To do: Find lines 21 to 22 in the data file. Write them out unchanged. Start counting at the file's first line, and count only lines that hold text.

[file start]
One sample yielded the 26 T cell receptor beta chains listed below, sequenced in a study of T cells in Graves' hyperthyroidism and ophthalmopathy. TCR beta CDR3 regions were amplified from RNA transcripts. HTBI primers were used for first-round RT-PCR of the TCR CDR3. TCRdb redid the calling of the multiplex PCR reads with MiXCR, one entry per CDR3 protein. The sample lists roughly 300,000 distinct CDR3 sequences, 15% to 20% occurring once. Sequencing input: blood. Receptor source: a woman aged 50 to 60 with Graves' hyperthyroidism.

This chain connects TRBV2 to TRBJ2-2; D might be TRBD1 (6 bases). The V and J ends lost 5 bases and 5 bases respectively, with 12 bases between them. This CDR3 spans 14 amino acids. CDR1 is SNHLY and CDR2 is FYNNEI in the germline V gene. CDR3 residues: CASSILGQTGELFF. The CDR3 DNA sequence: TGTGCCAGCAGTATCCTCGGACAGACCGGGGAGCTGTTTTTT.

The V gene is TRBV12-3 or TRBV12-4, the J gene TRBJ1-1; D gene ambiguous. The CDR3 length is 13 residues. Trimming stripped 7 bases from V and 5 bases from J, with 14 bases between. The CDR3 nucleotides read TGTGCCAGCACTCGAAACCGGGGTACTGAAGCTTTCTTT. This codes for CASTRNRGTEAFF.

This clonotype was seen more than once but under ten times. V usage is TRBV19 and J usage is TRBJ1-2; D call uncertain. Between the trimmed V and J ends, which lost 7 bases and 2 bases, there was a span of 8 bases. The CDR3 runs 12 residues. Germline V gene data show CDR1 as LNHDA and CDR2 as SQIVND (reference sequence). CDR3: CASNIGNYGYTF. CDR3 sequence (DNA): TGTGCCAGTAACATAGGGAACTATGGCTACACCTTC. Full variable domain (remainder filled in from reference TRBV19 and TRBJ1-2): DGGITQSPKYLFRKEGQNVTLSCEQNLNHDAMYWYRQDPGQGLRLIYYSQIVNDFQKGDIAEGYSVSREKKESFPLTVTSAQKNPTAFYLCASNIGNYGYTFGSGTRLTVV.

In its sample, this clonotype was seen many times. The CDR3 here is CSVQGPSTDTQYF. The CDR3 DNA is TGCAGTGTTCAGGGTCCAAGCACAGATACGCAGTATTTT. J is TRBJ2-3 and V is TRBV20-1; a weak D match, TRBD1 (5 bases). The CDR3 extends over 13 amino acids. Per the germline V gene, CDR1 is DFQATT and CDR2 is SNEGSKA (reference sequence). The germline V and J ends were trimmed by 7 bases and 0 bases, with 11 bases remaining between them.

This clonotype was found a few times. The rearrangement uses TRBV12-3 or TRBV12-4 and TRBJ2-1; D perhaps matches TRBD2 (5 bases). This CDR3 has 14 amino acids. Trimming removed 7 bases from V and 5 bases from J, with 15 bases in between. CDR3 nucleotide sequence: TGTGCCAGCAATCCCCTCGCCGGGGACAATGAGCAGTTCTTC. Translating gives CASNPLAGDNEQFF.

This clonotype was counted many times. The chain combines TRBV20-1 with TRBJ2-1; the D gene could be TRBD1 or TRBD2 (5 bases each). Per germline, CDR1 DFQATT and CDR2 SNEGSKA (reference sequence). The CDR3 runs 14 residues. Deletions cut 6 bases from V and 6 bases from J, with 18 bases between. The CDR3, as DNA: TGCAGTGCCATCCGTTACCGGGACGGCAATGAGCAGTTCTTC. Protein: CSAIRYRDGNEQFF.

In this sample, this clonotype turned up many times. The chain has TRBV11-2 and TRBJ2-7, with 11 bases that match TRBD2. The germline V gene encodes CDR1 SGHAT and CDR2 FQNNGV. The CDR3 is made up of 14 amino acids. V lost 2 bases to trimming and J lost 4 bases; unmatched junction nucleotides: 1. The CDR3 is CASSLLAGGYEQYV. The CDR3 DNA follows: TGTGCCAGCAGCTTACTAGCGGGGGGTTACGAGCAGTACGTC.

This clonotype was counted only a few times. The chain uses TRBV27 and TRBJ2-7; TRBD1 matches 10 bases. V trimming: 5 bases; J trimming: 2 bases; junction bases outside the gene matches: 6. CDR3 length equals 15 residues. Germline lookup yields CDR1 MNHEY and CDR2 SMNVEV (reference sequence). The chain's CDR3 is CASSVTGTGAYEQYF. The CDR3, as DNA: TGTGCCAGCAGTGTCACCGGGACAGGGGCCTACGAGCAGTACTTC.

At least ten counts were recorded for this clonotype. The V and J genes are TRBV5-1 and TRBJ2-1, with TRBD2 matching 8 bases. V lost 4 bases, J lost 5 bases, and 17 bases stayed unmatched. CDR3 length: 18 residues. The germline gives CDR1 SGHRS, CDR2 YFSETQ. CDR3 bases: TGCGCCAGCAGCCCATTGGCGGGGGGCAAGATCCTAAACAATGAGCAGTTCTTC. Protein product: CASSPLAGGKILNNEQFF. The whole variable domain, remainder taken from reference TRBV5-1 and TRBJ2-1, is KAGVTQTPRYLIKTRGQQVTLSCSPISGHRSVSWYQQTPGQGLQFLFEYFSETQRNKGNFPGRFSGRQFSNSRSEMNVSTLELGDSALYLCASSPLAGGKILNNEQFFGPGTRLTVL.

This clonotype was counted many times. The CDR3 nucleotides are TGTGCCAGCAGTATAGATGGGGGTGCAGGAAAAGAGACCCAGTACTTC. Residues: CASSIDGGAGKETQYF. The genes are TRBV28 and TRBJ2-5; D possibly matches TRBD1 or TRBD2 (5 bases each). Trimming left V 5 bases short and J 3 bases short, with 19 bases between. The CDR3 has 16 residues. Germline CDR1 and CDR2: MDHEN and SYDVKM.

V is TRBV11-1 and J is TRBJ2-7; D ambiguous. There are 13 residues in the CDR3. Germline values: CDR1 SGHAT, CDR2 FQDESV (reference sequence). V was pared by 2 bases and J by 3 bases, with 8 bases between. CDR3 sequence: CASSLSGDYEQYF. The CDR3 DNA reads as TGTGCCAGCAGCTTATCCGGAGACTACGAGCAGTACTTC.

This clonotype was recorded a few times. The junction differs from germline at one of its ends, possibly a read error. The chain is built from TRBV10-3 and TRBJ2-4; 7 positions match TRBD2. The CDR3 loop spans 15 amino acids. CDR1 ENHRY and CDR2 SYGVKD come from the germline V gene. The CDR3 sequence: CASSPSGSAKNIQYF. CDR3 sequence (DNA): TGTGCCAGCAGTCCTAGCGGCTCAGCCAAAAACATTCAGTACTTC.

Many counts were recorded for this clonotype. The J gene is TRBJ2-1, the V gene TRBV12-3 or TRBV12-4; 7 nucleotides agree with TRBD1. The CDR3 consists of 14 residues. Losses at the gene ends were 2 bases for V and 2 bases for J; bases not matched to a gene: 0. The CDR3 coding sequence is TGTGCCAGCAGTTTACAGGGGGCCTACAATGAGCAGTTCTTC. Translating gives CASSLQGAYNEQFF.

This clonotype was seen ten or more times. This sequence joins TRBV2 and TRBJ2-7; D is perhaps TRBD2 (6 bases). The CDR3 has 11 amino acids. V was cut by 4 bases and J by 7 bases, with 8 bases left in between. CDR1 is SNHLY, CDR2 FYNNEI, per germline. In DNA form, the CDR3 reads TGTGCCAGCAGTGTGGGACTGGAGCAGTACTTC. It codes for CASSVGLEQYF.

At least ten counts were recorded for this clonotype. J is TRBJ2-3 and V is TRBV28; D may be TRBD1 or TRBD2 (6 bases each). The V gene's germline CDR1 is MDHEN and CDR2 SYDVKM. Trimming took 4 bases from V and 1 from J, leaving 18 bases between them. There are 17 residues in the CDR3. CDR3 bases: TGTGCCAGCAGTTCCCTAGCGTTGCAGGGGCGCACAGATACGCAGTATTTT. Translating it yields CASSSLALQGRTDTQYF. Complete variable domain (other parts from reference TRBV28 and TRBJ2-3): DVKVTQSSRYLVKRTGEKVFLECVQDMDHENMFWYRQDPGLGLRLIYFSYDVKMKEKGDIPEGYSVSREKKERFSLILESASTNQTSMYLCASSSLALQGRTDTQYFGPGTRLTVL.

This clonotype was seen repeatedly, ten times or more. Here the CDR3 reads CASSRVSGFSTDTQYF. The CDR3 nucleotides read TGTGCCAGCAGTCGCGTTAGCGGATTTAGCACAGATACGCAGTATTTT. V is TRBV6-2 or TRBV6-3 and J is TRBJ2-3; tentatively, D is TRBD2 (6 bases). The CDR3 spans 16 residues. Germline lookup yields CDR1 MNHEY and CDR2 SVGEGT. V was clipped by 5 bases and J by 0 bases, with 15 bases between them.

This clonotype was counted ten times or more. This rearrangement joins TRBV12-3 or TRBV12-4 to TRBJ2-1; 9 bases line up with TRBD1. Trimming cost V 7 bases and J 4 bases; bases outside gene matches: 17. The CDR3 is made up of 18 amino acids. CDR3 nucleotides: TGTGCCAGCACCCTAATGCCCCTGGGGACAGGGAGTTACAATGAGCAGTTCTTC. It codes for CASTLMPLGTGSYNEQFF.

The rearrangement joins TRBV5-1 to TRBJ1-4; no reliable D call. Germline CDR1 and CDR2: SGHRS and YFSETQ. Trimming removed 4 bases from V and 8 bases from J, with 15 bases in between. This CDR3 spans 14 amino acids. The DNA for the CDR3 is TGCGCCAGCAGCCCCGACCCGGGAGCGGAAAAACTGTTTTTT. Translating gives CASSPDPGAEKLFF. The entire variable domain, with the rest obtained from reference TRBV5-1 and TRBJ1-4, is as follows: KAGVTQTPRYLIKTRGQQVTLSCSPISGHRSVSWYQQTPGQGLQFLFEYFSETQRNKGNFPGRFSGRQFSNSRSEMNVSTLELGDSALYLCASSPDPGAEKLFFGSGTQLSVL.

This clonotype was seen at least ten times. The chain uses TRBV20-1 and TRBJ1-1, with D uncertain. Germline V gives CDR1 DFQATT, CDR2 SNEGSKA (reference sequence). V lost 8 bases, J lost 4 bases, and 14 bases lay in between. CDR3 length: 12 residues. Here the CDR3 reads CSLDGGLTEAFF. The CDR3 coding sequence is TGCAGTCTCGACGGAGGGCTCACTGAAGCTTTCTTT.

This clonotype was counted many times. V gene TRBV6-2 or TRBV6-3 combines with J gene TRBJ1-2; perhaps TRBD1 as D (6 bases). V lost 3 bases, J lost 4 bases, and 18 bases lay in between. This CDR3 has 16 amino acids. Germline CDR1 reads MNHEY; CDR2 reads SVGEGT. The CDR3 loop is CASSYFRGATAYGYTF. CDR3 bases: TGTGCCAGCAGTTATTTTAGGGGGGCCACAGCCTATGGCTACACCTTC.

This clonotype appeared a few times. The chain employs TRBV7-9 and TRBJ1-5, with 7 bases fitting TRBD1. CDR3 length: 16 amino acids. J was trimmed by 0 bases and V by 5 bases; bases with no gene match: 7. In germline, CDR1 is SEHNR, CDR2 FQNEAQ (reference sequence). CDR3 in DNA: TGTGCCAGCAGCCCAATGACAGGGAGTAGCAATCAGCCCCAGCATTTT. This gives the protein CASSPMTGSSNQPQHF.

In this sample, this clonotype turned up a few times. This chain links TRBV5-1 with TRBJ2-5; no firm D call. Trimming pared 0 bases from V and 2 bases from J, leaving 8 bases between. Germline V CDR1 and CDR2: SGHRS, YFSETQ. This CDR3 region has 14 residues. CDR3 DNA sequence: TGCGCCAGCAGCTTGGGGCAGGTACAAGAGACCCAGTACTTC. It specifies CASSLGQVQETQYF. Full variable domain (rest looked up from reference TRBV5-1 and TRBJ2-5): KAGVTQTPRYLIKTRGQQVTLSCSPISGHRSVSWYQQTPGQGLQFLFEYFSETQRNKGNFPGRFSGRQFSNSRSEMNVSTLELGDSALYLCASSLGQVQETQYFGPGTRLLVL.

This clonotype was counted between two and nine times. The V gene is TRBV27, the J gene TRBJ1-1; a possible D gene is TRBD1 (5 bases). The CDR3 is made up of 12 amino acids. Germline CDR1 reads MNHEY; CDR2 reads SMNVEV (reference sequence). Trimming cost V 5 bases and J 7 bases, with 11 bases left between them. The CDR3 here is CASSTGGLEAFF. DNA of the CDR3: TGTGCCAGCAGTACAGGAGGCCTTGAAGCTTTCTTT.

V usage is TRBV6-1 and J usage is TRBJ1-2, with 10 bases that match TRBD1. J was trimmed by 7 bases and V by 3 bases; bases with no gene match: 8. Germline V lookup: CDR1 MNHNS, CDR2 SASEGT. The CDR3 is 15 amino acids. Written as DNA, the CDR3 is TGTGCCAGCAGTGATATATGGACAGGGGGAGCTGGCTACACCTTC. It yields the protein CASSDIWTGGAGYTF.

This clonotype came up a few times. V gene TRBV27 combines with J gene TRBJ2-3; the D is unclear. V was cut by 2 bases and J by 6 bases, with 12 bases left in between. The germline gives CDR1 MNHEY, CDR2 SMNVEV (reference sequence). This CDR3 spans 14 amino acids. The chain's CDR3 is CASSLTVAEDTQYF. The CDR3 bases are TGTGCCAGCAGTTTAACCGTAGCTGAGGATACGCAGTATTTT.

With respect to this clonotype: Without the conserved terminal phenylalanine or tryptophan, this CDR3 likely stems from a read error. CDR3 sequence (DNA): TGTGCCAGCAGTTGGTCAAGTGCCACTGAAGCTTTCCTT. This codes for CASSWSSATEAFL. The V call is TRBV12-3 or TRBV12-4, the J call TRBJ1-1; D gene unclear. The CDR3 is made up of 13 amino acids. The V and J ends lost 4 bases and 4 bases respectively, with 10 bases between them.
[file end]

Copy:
This clonotype was counted many times. V gene TRBV6-2 or TRBV6-3 combines with J gene TRBJ1-2; perhaps TRBD1 as D (6 bases). V lost 3 bases, J lost 4 bases, and 18 bases lay in between. This CDR3 has 16 amino acids. Germline CDR1 reads MNHEY; CDR2 reads SVGEGT. The CDR3 loop is CASSYFRGATAYGYTF. CDR3 bases: TGTGCCAGCAGTTATTTTAGGGGGGCCACAGCCTATGGCTACACCTTC.

This clonotype appeared a few times. The chain employs TRBV7-9 and TRBJ1-5, with 7 bases fitting TRBD1. CDR3 length: 16 amino acids. J was trimmed by 0 bases and V by 5 bases; bases with no gene match: 7. In germline, CDR1 is SEHNR, CDR2 FQNEAQ (reference sequence). CDR3 in DNA: TGTGCCAGCAGCCCAATGACAGGGAGTAGCAATCAGCCCCAGCATTTT. This gives the protein CASSPMTGSSNQPQHF.